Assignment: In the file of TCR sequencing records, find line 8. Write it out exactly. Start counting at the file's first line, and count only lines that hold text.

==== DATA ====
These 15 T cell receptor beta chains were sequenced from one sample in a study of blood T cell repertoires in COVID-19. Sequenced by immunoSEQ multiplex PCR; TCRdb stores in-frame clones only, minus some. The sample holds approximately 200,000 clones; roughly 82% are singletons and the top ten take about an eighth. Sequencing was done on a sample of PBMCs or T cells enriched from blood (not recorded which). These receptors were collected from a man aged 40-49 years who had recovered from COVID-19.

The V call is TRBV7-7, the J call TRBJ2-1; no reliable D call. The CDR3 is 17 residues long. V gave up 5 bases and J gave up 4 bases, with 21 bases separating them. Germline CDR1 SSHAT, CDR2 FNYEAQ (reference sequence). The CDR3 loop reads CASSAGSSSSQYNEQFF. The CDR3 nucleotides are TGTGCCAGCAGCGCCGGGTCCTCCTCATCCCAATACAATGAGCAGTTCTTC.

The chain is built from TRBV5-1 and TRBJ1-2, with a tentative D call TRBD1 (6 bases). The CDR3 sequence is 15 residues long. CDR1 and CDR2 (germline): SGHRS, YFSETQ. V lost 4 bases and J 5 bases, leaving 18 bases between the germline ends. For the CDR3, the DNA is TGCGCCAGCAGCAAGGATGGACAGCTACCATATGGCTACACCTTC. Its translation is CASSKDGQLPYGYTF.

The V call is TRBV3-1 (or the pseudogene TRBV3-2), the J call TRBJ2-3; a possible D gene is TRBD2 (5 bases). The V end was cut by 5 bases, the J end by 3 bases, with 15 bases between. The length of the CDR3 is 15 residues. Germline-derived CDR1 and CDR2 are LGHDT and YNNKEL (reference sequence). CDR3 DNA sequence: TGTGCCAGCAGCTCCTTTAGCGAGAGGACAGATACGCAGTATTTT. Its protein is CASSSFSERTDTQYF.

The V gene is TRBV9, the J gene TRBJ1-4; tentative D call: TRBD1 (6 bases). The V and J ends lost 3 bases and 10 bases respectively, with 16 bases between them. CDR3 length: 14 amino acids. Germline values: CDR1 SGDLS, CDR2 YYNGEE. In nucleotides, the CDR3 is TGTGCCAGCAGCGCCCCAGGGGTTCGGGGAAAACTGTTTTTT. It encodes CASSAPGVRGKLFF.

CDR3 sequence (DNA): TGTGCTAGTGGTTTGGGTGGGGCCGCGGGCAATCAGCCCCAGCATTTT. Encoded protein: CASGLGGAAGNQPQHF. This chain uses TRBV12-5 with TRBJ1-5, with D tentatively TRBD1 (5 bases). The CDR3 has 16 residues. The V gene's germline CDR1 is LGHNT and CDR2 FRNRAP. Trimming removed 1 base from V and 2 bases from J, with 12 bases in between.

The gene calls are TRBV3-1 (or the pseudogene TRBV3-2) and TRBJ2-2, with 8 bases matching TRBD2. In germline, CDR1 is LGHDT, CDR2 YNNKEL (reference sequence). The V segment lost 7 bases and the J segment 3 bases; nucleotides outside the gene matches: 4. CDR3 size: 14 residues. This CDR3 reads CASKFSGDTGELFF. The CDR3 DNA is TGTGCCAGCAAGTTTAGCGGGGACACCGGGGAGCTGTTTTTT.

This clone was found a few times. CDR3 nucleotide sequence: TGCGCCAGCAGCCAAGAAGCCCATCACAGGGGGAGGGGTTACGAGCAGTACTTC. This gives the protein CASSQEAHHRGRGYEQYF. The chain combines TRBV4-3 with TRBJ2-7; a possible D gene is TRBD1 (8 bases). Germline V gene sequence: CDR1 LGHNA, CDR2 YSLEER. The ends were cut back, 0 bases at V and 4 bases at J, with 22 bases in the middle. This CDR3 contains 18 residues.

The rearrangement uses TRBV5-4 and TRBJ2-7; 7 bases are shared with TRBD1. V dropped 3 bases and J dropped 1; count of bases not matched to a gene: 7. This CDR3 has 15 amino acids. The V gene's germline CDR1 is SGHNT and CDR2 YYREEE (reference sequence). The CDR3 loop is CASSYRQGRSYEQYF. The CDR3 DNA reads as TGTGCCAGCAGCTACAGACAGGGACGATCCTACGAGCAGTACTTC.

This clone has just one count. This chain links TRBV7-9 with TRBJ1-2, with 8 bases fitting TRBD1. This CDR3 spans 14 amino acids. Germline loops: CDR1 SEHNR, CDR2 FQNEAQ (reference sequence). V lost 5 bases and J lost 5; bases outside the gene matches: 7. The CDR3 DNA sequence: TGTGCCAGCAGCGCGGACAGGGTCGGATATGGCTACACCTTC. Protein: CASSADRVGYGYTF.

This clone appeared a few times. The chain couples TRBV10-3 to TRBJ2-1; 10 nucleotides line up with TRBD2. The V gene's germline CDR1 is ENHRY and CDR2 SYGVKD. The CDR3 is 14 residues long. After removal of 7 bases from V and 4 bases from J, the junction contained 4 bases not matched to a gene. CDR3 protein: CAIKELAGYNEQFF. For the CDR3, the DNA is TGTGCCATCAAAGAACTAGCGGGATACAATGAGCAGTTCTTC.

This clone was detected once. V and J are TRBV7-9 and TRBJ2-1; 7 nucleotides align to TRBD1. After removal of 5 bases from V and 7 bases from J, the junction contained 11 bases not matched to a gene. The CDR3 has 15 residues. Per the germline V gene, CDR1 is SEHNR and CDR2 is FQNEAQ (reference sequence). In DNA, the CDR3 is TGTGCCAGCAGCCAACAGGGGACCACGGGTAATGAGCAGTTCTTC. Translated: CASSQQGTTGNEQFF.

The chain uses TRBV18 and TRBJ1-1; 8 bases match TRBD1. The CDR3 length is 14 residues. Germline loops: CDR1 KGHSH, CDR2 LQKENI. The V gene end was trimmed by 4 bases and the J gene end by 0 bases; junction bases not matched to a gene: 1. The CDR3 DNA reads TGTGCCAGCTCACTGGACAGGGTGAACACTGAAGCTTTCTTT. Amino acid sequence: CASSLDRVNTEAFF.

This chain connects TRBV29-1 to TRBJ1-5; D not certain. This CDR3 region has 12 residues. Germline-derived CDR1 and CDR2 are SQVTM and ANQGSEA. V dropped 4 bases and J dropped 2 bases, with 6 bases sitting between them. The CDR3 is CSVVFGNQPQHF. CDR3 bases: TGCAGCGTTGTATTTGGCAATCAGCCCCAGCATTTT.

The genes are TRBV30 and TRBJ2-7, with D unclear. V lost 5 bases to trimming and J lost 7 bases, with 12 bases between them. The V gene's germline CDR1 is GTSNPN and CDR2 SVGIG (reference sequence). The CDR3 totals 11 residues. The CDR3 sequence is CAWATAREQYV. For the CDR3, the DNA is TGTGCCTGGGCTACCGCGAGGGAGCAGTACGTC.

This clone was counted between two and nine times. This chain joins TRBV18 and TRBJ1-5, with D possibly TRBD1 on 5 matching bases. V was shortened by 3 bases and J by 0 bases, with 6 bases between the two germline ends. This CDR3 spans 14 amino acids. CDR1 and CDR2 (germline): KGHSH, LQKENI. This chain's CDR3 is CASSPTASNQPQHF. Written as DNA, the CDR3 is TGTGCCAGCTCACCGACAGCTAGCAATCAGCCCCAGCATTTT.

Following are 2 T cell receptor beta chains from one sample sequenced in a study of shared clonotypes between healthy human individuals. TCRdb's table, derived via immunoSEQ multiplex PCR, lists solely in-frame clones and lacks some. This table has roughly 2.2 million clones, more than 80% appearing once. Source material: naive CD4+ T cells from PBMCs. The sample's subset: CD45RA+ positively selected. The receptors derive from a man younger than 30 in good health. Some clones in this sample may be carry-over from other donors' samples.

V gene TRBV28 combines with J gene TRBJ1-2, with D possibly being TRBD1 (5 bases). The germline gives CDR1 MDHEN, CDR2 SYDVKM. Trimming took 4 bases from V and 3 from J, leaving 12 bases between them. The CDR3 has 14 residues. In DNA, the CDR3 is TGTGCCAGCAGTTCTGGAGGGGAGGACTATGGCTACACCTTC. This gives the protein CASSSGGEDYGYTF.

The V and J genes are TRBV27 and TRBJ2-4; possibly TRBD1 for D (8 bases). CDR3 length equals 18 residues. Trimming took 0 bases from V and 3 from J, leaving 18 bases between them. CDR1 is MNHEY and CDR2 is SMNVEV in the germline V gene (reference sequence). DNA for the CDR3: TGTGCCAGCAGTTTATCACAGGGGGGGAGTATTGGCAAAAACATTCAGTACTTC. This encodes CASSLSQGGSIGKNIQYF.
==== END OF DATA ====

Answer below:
This clone was found a few times. CDR3 nucleotide sequence: TGCGCCAGCAGCCAAGAAGCCCATCACAGGGGGAGGGGTTACGAGCAGTACTTC. This gives the protein CASSQEAHHRGRGYEQYF. The chain combines TRBV4-3 with TRBJ2-7; a possible D gene is TRBD1 (8 bases). Germline V gene sequence: CDR1 LGHNA, CDR2 YSLEER. The ends were cut back, 0 bases at V and 4 bases at J, with 22 bases in the middle. This CDR3 contains 18 residues.